Labor’s Canning by-election candidate Matt Keogh was banking on dissatisfied electors using their vote to protest against the current government to help him get across the line.
Mr Keogh said despite his party being in opposition he didn’t think voters would be put off by the Liberal party’s ability to deliver funding versus his party’s promises.
“When people look at the commitments the other side has set out they’ll have it in the back of their heads that they’ve been asking for these things to happen for a long time but they haven’t been delivered,” he said.
“Whether it’s state or federal projects, it hasn’t been done and it’s taken a by-election to start talking about it.
“Having seen the record of this government and the fact that it hasn’t done anything for the people of Canning for the two years it’s been in power, I think people are going to come in with a bit of reticence.
“I think there’s a clear protest vote out there, people want to see a positive change in this community and that’s what I want to be as a member.”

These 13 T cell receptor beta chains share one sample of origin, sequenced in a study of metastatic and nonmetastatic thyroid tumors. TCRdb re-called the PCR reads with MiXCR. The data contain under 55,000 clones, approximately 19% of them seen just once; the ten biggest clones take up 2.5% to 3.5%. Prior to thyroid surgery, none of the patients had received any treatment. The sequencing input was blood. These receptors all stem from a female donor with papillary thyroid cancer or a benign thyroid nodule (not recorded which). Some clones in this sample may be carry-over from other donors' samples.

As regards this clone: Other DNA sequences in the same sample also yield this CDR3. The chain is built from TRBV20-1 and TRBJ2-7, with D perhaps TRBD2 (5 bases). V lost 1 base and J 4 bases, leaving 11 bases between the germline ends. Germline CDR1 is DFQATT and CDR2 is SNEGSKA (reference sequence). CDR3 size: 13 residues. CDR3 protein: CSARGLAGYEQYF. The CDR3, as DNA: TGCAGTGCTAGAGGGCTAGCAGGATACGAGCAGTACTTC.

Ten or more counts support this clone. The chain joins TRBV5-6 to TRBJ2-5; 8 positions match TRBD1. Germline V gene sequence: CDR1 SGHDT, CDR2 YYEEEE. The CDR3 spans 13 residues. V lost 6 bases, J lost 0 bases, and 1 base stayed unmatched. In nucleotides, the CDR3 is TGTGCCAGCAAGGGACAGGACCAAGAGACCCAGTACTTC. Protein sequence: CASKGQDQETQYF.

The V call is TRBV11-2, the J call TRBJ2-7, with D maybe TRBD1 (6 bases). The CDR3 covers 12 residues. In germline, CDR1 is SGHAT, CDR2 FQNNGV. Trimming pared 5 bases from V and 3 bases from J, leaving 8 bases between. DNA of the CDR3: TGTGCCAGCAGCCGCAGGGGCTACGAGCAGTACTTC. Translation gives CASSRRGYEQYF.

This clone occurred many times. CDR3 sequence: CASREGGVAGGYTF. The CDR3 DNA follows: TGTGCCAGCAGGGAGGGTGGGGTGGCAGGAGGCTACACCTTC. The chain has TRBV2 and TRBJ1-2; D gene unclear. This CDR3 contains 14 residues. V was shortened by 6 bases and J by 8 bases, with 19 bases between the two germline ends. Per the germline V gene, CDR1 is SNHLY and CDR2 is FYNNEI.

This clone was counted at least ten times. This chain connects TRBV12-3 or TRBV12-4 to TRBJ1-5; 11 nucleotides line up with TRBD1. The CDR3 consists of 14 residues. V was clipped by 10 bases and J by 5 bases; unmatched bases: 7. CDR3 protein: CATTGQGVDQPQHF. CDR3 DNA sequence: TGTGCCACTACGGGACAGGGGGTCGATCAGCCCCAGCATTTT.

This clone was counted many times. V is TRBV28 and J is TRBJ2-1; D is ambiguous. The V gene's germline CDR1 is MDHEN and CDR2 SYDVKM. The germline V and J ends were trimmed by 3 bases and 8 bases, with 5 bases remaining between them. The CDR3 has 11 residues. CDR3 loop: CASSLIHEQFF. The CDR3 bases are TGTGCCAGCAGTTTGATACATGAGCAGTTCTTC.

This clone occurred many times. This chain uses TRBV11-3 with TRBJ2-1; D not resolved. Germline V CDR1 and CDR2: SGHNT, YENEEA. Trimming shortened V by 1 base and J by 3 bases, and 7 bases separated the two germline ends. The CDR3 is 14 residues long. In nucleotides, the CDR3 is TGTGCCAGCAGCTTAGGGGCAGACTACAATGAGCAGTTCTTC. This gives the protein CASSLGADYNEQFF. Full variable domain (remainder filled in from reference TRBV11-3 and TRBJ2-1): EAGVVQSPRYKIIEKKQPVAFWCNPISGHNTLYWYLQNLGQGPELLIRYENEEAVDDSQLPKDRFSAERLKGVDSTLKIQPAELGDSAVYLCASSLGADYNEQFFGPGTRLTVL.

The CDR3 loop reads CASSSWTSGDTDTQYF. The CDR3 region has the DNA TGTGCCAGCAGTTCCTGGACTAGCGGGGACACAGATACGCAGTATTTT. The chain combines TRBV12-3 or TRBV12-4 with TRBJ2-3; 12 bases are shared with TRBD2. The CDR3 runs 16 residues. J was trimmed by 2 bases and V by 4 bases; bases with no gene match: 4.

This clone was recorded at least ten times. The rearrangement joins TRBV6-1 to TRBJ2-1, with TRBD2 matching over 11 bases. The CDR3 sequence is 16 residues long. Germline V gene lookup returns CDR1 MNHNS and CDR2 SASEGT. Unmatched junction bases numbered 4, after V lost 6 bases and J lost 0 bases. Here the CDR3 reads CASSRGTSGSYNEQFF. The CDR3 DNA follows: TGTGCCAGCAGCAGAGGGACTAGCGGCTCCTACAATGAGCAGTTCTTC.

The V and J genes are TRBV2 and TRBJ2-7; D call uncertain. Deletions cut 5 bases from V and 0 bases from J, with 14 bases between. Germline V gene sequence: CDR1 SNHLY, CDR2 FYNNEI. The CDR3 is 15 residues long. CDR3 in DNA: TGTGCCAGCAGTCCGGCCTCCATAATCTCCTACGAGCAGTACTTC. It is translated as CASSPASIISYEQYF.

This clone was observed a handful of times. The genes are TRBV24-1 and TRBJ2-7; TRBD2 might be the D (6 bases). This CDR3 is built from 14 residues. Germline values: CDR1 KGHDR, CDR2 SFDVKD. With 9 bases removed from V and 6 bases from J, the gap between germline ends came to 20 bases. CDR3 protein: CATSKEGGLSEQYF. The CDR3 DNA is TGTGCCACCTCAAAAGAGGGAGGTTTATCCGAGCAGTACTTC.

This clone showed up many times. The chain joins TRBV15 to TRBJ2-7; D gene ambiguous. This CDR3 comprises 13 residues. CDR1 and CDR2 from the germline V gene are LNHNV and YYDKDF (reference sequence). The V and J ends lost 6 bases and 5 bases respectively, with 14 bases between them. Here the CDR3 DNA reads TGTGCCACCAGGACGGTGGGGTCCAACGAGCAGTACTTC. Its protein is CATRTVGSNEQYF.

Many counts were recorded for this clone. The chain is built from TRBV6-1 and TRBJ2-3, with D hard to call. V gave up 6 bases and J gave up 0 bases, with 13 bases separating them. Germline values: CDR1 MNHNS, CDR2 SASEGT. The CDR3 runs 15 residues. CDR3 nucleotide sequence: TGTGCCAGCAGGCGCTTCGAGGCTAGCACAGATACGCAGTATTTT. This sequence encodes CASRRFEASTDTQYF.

Mr Keogh said the biggest difference between the two major parties was that Labor was willing to go beyond federal issues and support classic state issues, like public transport.
“We all know the state’s ability to deliver on public transport, health and education is contingent on federal funding,” he said.
“The Liberal’s won’t fund public transport but Labor is always committed to funding public transport because it’s so vital.”
Mr Keogh was unsurprised at the sudden change in prime minister this week and believed it would not help Liberal chances.
“A lot of people were p#@sed off at Tony Abbott but they’re also p#@sed off at the government,” he said.
“Malcolm Turnbull has said before and he said yesterday that he supported the direction of this government.”
Mr Keogh said despite his party’s history of changing prime ministers three times in three years, Labor was now a unified front led by Bill Shorten.